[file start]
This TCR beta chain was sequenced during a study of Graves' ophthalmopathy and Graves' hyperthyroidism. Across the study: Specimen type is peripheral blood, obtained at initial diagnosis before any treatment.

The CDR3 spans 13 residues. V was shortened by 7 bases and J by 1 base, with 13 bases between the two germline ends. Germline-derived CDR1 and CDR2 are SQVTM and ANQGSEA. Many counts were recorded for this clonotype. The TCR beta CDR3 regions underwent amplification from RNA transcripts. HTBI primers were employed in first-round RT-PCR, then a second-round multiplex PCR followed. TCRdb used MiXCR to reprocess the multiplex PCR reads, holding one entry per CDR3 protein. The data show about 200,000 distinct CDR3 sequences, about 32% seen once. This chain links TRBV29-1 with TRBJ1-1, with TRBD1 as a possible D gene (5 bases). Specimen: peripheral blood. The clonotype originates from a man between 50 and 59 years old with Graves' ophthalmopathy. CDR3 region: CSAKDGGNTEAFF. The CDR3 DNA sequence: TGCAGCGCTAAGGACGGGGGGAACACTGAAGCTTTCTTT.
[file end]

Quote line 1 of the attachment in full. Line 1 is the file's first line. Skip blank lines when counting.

This TCR beta chain was sequenced during a study of Graves' ophthalmopathy and Graves' hyperthyroidism. Across the study: Specimen type is peripheral blood, obtained at initial diagnosis before any treatment.